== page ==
New model translates heart research findings from animals to humans

New model translates heart research findings from animals to humans

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A team of UC Davis Health scientists has developed a new predictive model that translates cardiac research findings across different animal species into human-specific insights. This model could help accelerate the drug development process, leading to new therapies for heart diseases such as irregular heartbeat (arrhythmia).

In their paper published today in Science Advances, the researchers presented a set of translators for mapping the electric activity of mouse, rabbit, and human cardiac cells.

“The combined efforts of basic, translational, and have greatly helped our understanding of disease mechanisms over recent decades, but many challenges still exist,” said Stefano Morotti, assistant professor in pharmacology at UC Davis School of Medicine and the leading author on the study. “One main challenge is translating the findings of tests and trials in animal models to human applications.”

Differences across animal species affect findings

Animal research remains vital in the evaluation of the efficacy and safety of new cardiac therapies. However, there are notable structural and functional differences across species. These include the size and shape of the heart, and the heart rate, which is, for example, about ten times faster in a mouse than in a human.

Understanding the scale of these differences is important for the development of antiarrhythmic treatments for patients.

“Implications of inter-species differences are significant in the pharmaceutical field, where there are growing concerns about the safety and efficacy of drugs tested on animals,” Morotti said.

Translating findings from one species to another

Before proceeding to human clinical trials, researchers mostly use small mammals such as mice and rabbits to study the heart’s electric mechanism, known as the electrophysiological response. Despite genetic similarities, differences in cardiac function among mammals are clear at both the organ and cellular levels.

The research team simulated computer models of mouse, rabbit, and human heart muscle cells to create a set of translators to map electrophysiological responses across species. They built a system that allows them to translate measurements obtained in to humans. These could include the effects of drugs, heart rate irregularities or alterations due to cardiac disease.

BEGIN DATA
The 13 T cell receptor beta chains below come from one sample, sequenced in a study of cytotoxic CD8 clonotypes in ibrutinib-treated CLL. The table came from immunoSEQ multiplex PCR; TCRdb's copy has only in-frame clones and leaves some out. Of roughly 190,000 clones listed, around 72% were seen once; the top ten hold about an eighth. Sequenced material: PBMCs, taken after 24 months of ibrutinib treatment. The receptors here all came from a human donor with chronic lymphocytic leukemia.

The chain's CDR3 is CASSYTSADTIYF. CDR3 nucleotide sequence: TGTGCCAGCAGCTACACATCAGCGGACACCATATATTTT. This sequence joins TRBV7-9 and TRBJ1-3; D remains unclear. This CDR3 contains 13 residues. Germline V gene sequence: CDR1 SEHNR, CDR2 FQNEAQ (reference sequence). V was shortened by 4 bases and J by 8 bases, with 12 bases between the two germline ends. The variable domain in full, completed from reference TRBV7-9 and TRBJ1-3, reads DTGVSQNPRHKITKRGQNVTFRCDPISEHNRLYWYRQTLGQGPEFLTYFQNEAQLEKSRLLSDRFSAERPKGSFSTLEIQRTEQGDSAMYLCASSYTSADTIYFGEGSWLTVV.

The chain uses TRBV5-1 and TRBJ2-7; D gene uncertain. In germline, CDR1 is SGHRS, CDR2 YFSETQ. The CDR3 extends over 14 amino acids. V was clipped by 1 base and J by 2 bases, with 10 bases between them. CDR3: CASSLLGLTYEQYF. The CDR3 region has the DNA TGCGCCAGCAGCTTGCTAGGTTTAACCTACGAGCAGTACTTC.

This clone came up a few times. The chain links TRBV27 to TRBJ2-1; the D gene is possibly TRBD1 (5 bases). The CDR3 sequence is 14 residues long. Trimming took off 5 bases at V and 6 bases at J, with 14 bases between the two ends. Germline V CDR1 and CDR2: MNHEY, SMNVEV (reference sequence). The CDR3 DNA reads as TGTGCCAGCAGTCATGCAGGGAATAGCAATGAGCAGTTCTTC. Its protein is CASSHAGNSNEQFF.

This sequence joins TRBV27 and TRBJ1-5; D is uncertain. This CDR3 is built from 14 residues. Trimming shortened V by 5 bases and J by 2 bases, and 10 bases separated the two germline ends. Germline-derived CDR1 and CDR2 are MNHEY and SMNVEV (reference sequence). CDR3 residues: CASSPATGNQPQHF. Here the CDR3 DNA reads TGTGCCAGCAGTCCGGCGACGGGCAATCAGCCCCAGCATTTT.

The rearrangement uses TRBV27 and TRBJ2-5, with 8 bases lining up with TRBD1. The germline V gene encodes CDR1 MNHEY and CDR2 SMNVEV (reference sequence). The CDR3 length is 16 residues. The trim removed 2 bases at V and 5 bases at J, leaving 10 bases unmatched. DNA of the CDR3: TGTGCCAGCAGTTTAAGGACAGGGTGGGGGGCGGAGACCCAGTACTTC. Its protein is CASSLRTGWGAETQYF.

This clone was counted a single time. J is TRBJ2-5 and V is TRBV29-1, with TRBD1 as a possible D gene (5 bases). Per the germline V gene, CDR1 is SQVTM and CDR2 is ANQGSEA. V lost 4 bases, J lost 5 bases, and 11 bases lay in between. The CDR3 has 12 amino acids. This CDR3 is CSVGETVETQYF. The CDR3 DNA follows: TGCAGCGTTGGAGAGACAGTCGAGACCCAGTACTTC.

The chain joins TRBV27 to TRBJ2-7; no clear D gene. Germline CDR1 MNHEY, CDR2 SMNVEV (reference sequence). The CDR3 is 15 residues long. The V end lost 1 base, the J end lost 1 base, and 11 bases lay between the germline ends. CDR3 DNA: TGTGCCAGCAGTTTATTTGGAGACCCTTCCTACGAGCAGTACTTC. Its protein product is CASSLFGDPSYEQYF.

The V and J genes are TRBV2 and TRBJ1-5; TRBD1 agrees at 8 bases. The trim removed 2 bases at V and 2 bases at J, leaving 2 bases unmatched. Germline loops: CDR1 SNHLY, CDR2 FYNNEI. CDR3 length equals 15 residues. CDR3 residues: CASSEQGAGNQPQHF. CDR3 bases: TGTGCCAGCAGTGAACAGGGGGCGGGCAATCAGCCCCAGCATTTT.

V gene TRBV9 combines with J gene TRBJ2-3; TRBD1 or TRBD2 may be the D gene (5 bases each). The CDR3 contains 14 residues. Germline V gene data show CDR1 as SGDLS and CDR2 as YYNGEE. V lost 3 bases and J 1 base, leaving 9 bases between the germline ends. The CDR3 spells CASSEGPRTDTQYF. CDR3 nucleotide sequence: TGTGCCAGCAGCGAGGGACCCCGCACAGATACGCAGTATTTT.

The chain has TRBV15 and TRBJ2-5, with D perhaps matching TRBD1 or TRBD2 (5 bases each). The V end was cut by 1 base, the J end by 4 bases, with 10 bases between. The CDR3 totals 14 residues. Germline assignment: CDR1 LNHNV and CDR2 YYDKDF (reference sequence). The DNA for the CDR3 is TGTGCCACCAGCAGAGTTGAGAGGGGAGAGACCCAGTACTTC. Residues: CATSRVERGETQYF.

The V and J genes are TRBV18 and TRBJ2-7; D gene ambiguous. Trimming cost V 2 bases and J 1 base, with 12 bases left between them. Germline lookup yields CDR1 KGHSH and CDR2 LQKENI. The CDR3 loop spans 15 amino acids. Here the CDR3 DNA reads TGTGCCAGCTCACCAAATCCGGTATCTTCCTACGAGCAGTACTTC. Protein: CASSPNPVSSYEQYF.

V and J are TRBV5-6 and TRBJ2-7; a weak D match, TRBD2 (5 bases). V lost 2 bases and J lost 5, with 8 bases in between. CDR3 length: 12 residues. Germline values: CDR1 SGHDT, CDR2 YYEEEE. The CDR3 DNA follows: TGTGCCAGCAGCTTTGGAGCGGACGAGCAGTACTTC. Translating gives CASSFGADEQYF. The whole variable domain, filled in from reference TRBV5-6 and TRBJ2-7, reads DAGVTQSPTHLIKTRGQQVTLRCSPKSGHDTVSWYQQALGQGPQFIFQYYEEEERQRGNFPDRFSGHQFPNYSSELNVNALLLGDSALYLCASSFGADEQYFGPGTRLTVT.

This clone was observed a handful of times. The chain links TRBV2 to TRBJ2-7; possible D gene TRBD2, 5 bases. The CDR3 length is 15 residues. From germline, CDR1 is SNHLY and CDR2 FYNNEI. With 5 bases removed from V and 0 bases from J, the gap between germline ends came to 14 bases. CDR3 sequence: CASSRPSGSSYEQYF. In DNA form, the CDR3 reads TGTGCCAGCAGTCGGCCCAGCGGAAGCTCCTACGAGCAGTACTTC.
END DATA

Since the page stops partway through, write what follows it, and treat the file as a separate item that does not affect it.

They showed that these predictive tools are well suited for forecasting the human electrophysiological changes in response to antiarrhythmic drugs, based on measured response in animal models. They also showed that these tools can help to design experiments that maximize translatability to human physiology.

Predictive modeling tools to support drug discoveries

The researchers suggest the integration of the predictive model into studies and development pipelines.

“In compliance with the 3R principles of replacement, reduction, and refinement in animal research, the adoption of modeling and translation tools in experimental practice could be beneficial in several applications of animal testing,” said Ele Grandi, associate professor of pharmacology at UC Davis School of Medicine and senior author on the study. “We demonstrated that this mathematical modeling approach is useful in predicting the effects of disturbances across different species or experimental conditions.”

High-throughput screening (HTS) is a drug discovery process that allows automated testing of large numbers of compounds for a specific biological target. The team envisions a direct integration of their tool into HTS systems used in the pharmaceutical industry to evaluate the efficacy and safety of new drugs.

Stem cells and mathematical models: The future of medical research

More information:
Stefano Morotti et al, Quantitative cross-species translators of cardiac myocyte electrophysiology: Model training, experimental validation, and applications, Science Advances (2021). DOI: 10.1126/sciadv.abg0927.

New model translates heart research findings from animals to humans (2021, November 17)
retrieved 17 November 2021

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